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This eBook from the Gutenberg Project consists of approximately 136 pages of information about Joe Strong the Boy Fire-Eater.

“Yes.  And I was counted a pretty good one.  But I lost my nerve.”

“How?”

“Well—­er—­not to put too fine a point on it, I got too fond of the fire-water.  Couldn’t stay on the water-wagon long enough, got careless in my act, went down and out.  Oh, it’s the old story.  You’ve probably heard it lots of times.  But I would like a job now.  I’m actually hungry, and I’ve seen the time I could blow the bunch to champagne and lobster.”

Joe, on impulse, and yet, too, because he had an object, was just going to offer the man help when he saw Mr. Moyne coming across the lot toward him from the ticket wagon.  The afternoon performance was about to start.

“They’re here again!” cried the treasurer.

“Who?” asked Joe.

“The ticket swindlers!”

CHAPTER XVI

RINGS OF FIRE

Instantly Joe Strong lost interest in the “tramp fire-eater,” as he afterward came to call the man.  All the attention of the young magician was centered on what the treasurer had said.

“Are you certain of this?” asked Joe.

“Positive!” was the answer.  “We’ve been keeping careful watch, paying special attention to the red serial numbers, and some duplicates have been taken in at the main entrance.  The swindlers are at work again.”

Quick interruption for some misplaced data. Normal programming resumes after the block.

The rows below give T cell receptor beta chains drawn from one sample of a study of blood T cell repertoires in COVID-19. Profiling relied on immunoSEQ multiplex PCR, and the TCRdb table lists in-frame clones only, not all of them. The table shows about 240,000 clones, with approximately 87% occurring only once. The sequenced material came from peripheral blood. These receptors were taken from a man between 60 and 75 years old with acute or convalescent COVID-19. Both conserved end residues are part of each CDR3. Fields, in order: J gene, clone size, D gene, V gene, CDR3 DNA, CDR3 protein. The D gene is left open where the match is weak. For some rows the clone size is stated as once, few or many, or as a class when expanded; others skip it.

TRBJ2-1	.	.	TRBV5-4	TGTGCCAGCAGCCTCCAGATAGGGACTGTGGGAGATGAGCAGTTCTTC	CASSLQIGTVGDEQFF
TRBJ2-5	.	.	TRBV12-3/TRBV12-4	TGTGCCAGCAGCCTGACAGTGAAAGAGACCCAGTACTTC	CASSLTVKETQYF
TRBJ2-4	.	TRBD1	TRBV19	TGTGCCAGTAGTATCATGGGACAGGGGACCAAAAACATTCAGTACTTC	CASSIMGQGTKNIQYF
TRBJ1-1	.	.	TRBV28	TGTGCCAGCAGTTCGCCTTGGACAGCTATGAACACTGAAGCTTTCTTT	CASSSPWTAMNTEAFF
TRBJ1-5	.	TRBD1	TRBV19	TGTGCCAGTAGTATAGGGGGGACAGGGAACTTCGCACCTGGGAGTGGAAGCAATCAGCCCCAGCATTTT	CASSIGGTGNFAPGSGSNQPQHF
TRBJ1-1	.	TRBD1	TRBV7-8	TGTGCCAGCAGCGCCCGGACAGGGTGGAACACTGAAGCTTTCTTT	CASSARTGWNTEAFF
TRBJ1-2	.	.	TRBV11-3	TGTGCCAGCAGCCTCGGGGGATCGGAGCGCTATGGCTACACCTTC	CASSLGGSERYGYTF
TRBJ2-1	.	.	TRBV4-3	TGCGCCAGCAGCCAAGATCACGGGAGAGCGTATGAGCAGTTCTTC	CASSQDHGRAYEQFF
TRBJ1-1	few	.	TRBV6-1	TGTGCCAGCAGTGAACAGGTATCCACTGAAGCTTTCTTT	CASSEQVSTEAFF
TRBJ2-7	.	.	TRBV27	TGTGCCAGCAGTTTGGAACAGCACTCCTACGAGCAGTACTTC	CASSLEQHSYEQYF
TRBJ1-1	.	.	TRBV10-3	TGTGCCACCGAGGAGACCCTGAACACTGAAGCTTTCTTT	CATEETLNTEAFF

“But our new tickets!” exclaimed Joe.  “The new style of paper and the precautions we have taken!  What of that?”

In answer Mr. Moyne held out two tickets, both bearing the same serial number in red ink.

“Which is the bogus and which is the genuine?” he asked.

Joe looked carefully at the two.  He examined them for a full minute.

“I can’t tell!” he admitted.

“And no one else can, either,” declared the treasurer.  “We’re up against it again!  Those fellows are too clever for us.  Now we’ll lose a lot of money!”

“Well, it won’t break us,” said Joe easily.  “Though, of course, no one likes to be cheated.  The only thing to do is to get the detectives busy.  Let them know the new turn affairs have taken, and I’ll send these two tickets to our chemist friend.  He can tell which is printed from our regular stock, and which is the counterfeit.

“Then, too, it ought to be easier to catch the rascals now than it was at first.  You see, we didn’t know how long the old tickets had been counterfeited.  Now we’re warned, first shot out of the box, about the new ones.  And since the paper mill hasn’t been supplying our printer with the new kind of paper very long, it ought to be easy to trace where the new and clever counterfeit supply is coming from.”

“Well, I hope they can catch the scoundrels,” said Mr. Moyne.  “I certainly hate to see money lost.”

Mr. Moyne was an ideal treasurer.  He always had the interests of the circus at heart, and one would think that the money came out of his own pocket to hear him talk about the counterfeit tickets.  In a way he did lose, personally, since he was one of the owners of the show, and the less money that came in the less his stock dividends would amount to.

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